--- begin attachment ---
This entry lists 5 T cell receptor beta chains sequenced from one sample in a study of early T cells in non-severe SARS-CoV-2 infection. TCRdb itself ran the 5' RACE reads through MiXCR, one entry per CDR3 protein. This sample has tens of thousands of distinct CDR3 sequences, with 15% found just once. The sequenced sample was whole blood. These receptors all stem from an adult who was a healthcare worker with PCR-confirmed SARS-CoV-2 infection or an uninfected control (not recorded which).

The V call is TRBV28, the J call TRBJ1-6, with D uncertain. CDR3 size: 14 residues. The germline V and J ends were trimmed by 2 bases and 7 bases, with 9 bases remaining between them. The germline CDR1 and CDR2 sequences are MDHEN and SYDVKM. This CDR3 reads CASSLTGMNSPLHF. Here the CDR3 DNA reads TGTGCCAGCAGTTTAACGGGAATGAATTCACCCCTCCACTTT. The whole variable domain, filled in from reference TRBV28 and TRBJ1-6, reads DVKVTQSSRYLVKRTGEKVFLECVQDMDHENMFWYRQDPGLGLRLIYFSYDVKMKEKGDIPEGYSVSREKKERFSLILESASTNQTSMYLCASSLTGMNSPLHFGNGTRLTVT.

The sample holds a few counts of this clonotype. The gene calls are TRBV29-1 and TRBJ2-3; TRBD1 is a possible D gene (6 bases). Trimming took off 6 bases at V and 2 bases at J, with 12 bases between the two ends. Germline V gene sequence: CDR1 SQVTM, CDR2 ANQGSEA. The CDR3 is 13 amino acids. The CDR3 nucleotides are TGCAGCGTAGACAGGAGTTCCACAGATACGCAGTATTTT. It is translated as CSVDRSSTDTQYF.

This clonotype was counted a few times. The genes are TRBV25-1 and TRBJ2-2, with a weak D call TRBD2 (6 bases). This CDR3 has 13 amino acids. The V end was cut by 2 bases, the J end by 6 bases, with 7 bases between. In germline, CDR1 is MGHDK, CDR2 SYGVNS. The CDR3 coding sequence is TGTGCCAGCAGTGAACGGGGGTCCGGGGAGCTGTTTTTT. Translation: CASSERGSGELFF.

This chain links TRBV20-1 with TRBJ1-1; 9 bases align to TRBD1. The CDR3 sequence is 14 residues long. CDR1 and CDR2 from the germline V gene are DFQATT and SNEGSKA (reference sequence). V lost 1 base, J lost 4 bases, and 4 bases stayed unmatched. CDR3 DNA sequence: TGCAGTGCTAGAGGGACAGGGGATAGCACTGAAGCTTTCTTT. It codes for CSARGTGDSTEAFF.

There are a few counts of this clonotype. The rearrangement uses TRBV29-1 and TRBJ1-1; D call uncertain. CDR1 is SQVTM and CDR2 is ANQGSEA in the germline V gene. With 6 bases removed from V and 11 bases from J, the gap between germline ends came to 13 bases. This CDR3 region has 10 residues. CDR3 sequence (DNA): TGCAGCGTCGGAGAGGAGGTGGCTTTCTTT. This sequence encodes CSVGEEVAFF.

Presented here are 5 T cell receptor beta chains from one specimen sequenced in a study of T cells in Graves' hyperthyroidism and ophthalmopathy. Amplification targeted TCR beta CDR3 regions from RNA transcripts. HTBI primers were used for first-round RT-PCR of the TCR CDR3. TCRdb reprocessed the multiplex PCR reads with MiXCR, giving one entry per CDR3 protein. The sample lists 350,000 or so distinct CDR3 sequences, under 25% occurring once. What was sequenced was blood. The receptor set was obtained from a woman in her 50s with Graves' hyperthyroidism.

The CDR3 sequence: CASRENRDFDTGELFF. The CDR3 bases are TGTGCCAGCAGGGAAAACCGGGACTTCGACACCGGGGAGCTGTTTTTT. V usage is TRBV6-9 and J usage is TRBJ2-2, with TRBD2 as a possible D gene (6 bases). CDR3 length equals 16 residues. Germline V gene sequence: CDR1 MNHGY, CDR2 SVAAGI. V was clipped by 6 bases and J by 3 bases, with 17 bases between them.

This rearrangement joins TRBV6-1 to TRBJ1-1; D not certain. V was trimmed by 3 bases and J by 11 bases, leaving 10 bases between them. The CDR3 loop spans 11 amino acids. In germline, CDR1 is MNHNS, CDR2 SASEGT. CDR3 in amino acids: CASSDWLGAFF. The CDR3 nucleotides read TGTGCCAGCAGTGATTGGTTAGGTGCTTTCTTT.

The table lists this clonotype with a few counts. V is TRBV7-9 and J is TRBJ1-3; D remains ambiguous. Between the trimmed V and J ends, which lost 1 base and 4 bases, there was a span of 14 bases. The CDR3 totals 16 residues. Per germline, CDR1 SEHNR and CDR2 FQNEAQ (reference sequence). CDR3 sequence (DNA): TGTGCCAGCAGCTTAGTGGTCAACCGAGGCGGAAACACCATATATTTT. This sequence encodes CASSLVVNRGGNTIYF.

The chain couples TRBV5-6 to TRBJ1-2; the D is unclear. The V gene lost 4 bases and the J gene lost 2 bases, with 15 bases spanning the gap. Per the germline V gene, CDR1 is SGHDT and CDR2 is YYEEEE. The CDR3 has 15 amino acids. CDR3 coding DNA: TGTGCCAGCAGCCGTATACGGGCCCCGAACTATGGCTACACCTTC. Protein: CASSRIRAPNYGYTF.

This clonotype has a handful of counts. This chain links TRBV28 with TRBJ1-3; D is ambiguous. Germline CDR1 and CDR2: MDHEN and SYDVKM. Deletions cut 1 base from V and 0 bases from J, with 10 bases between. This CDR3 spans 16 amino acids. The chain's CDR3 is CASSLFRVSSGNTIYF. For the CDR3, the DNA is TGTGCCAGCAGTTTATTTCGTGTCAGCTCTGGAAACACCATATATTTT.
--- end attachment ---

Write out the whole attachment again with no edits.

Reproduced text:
This entry lists 5 T cell receptor beta chains sequenced from one sample in a study of early T cells in non-severe SARS-CoV-2 infection. TCRdb itself ran the 5' RACE reads through MiXCR, one entry per CDR3 protein. This sample has tens of thousands of distinct CDR3 sequences, with 15% found just once. The sequenced sample was whole blood. These receptors all stem from an adult who was a healthcare worker with PCR-confirmed SARS-CoV-2 infection or an uninfected control (not recorded which).

The V call is TRBV28, the J call TRBJ1-6, with D uncertain. CDR3 size: 14 residues. The germline V and J ends were trimmed by 2 bases and 7 bases, with 9 bases remaining between them. The germline CDR1 and CDR2 sequences are MDHEN and SYDVKM. This CDR3 reads CASSLTGMNSPLHF. Here the CDR3 DNA reads TGTGCCAGCAGTTTAACGGGAATGAATTCACCCCTCCACTTT. The whole variable domain, filled in from reference TRBV28 and TRBJ1-6, reads DVKVTQSSRYLVKRTGEKVFLECVQDMDHENMFWYRQDPGLGLRLIYFSYDVKMKEKGDIPEGYSVSREKKERFSLILESASTNQTSMYLCASSLTGMNSPLHFGNGTRLTVT.

The sample holds a few counts of this clonotype. The gene calls are TRBV29-1 and TRBJ2-3; TRBD1 is a possible D gene (6 bases). Trimming took off 6 bases at V and 2 bases at J, with 12 bases between the two ends. Germline V gene sequence: CDR1 SQVTM, CDR2 ANQGSEA. The CDR3 is 13 amino acids. The CDR3 nucleotides are TGCAGCGTAGACAGGAGTTCCACAGATACGCAGTATTTT. It is translated as CSVDRSSTDTQYF.

This clonotype was counted a few times. The genes are TRBV25-1 and TRBJ2-2, with a weak D call TRBD2 (6 bases). This CDR3 has 13 amino acids. The V end was cut by 2 bases, the J end by 6 bases, with 7 bases between. In germline, CDR1 is MGHDK, CDR2 SYGVNS. The CDR3 coding sequence is TGTGCCAGCAGTGAACGGGGGTCCGGGGAGCTGTTTTTT. Translation: CASSERGSGELFF.

This chain links TRBV20-1 with TRBJ1-1; 9 bases align to TRBD1. The CDR3 sequence is 14 residues long. CDR1 and CDR2 from the germline V gene are DFQATT and SNEGSKA (reference sequence). V lost 1 base, J lost 4 bases, and 4 bases stayed unmatched. CDR3 DNA sequence: TGCAGTGCTAGAGGGACAGGGGATAGCACTGAAGCTTTCTTT. It codes for CSARGTGDSTEAFF.

There are a few counts of this clonotype. The rearrangement uses TRBV29-1 and TRBJ1-1; D call uncertain. CDR1 is SQVTM and CDR2 is ANQGSEA in the germline V gene. With 6 bases removed from V and 11 bases from J, the gap between germline ends came to 13 bases. This CDR3 region has 10 residues. CDR3 sequence (DNA): TGCAGCGTCGGAGAGGAGGTGGCTTTCTTT. This sequence encodes CSVGEEVAFF.

Presented here are 5 T cell receptor beta chains from one specimen sequenced in a study of T cells in Graves' hyperthyroidism and ophthalmopathy. Amplification targeted TCR beta CDR3 regions from RNA transcripts. HTBI primers were used for first-round RT-PCR of the TCR CDR3. TCRdb reprocessed the multiplex PCR reads with MiXCR, giving one entry per CDR3 protein. The sample lists 350,000 or so distinct CDR3 sequences, under 25% occurring once. What was sequenced was blood. The receptor set was obtained from a woman in her 50s with Graves' hyperthyroidism.

The CDR3 sequence: CASRENRDFDTGELFF. The CDR3 bases are TGTGCCAGCAGGGAAAACCGGGACTTCGACACCGGGGAGCTGTTTTTT. V usage is TRBV6-9 and J usage is TRBJ2-2, with TRBD2 as a possible D gene (6 bases). CDR3 length equals 16 residues. Germline V gene sequence: CDR1 MNHGY, CDR2 SVAAGI. V was clipped by 6 bases and J by 3 bases, with 17 bases between them.

This rearrangement joins TRBV6-1 to TRBJ1-1; D not certain. V was trimmed by 3 bases and J by 11 bases, leaving 10 bases between them. The CDR3 loop spans 11 amino acids. In germline, CDR1 is MNHNS, CDR2 SASEGT. CDR3 in amino acids: CASSDWLGAFF. The CDR3 nucleotides read TGTGCCAGCAGTGATTGGTTAGGTGCTTTCTTT.

The table lists this clonotype with a few counts. V is TRBV7-9 and J is TRBJ1-3; D remains ambiguous. Between the trimmed V and J ends, which lost 1 base and 4 bases, there was a span of 14 bases. The CDR3 totals 16 residues. Per germline, CDR1 SEHNR and CDR2 FQNEAQ (reference sequence). CDR3 sequence (DNA): TGTGCCAGCAGCTTAGTGGTCAACCGAGGCGGAAACACCATATATTTT. This sequence encodes CASSLVVNRGGNTIYF.

The chain couples TRBV5-6 to TRBJ1-2; the D is unclear. The V gene lost 4 bases and the J gene lost 2 bases, with 15 bases spanning the gap. Per the germline V gene, CDR1 is SGHDT and CDR2 is YYEEEE. The CDR3 has 15 amino acids. CDR3 coding DNA: TGTGCCAGCAGCCGTATACGGGCCCCGAACTATGGCTACACCTTC. Protein: CASSRIRAPNYGYTF.

This clonotype has a handful of counts. This chain links TRBV28 with TRBJ1-3; D is ambiguous. Germline CDR1 and CDR2: MDHEN and SYDVKM. Deletions cut 1 base from V and 0 bases from J, with 10 bases between. This CDR3 spans 16 amino acids. The chain's CDR3 is CASSLFRVSSGNTIYF. For the CDR3, the DNA is TGTGCCAGCAGTTTATTTCGTGTCAGCTCTGGAAACACCATATATTTT.